Working with Changed Appointments
Changed appointments are not as
damaging to the practice as a broken appointment, but they are still an
ever-present drain on the schedule.
The key to working with patients who
wish to change their appointment is to create a sense that keeping the original
appointment is much better than changing it.
One way to do this is to NOT re-appoint the patient casually. You can say, “Oh, we are so sorry to hear you want to change your appointment. Let me check the schedule for the next available time…” After a moment, return to the call and inform the patient that the schedule is full. “I’m sorry to say that the Doctor’s schedule is very full for the next few weeks. The first appointment I have is on ________ [make this far out in time, such as the next month].” Often the patient is unwilling to wait and will keep the original appointment.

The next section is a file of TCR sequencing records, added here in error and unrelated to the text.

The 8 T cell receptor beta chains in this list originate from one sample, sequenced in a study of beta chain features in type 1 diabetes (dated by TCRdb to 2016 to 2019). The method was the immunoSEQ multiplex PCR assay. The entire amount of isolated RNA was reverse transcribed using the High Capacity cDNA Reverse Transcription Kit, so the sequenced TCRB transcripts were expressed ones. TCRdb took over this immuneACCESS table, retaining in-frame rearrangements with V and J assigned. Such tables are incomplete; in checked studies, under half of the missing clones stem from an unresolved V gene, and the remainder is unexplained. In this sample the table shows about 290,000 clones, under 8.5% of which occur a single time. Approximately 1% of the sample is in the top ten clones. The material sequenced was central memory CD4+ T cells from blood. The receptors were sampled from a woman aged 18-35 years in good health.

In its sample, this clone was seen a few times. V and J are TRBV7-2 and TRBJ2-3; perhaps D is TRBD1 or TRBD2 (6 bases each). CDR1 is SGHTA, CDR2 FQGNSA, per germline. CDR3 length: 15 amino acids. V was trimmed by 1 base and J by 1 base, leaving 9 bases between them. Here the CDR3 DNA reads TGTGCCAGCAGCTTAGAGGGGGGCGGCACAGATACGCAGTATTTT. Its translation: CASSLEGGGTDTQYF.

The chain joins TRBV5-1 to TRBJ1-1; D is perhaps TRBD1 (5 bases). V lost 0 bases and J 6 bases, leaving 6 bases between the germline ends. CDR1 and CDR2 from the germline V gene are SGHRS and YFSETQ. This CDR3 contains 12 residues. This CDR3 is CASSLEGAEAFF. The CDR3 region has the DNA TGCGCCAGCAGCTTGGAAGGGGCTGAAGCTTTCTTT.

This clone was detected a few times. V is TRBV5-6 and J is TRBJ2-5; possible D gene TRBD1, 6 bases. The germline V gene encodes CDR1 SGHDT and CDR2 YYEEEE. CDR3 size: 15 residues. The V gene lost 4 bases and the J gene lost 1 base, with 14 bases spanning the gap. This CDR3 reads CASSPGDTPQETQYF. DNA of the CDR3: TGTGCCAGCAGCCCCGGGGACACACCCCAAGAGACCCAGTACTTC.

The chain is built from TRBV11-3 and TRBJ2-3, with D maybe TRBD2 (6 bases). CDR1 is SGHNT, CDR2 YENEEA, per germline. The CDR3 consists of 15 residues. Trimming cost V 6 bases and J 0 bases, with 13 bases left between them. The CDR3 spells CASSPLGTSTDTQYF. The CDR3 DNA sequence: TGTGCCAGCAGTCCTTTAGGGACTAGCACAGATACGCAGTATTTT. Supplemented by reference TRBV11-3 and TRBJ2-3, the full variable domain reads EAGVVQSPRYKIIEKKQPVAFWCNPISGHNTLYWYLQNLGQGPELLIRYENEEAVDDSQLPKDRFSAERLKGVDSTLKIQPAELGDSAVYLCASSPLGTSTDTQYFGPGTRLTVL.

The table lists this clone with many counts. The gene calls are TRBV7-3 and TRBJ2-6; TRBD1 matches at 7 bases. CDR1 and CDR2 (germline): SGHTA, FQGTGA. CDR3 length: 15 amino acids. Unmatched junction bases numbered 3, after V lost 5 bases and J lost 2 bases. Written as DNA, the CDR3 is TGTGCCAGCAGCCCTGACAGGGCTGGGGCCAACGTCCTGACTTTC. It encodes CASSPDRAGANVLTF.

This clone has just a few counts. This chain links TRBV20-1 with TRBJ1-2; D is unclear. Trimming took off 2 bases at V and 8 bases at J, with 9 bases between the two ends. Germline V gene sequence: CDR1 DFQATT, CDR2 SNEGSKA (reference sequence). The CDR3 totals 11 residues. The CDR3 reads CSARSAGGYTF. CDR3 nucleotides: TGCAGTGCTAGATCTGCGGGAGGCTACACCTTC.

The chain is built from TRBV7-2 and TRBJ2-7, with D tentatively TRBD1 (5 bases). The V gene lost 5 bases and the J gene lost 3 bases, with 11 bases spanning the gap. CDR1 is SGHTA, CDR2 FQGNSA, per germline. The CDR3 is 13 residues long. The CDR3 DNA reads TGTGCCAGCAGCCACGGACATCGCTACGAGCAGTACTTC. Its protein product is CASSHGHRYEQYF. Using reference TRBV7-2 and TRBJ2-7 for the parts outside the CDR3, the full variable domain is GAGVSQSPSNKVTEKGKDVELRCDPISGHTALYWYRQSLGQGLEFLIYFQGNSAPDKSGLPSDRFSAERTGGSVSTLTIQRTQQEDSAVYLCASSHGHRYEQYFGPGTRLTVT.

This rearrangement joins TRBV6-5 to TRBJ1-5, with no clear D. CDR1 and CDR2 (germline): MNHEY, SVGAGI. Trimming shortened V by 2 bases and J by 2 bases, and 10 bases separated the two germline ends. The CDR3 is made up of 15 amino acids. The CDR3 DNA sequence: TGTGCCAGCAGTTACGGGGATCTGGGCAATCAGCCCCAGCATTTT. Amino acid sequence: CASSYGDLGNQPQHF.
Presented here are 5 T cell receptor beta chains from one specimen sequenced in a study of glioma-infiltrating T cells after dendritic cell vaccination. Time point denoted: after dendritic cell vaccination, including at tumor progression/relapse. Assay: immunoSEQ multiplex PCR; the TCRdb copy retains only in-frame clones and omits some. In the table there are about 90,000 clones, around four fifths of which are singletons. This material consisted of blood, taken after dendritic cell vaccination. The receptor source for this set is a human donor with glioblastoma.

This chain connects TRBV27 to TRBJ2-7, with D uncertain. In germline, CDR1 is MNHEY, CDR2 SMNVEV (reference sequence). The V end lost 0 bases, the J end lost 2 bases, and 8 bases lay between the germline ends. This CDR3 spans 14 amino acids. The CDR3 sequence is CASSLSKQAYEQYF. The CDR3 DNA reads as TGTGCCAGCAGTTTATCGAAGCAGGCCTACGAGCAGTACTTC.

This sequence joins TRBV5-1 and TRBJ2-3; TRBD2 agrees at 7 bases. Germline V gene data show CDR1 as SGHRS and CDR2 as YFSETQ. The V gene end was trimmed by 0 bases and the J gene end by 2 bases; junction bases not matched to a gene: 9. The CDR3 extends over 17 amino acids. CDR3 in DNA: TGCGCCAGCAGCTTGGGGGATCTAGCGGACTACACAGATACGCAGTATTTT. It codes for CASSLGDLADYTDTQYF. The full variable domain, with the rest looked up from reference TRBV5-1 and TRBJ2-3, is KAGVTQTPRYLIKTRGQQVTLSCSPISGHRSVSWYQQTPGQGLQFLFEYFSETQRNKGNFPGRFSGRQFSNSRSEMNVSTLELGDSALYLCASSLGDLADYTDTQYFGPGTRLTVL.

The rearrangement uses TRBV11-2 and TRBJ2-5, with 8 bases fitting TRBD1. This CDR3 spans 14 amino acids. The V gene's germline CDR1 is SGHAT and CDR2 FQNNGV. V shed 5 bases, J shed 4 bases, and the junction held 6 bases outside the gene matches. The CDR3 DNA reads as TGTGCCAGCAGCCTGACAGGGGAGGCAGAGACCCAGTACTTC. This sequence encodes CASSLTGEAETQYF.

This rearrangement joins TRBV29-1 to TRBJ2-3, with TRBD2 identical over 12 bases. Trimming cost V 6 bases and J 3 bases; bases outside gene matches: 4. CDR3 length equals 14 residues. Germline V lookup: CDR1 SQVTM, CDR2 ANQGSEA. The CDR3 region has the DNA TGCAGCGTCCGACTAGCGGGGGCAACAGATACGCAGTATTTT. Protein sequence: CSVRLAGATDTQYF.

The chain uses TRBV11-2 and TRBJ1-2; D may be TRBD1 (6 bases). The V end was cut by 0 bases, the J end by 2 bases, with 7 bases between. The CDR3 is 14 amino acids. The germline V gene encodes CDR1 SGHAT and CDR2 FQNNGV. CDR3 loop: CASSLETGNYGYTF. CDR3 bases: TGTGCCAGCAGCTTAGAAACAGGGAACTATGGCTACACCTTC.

It also helps to “guilt” the patient just a little bit. “Oh we were looking forward to seeing you at your appointment. In fact, we have been hard at work preparing for you. Is there any way for you to keep this appointment time?” Establishing that the patient was a focus for the team, and that work had been done to prepare increases the value of the appointment for the patient and often is enough for them to keep their time.
Teach, Don’t Punish!
One of the most important things
about working with patients who want to change their appointment is to teach
them the value of the appointment, but don’t punish them for “bad behavior.”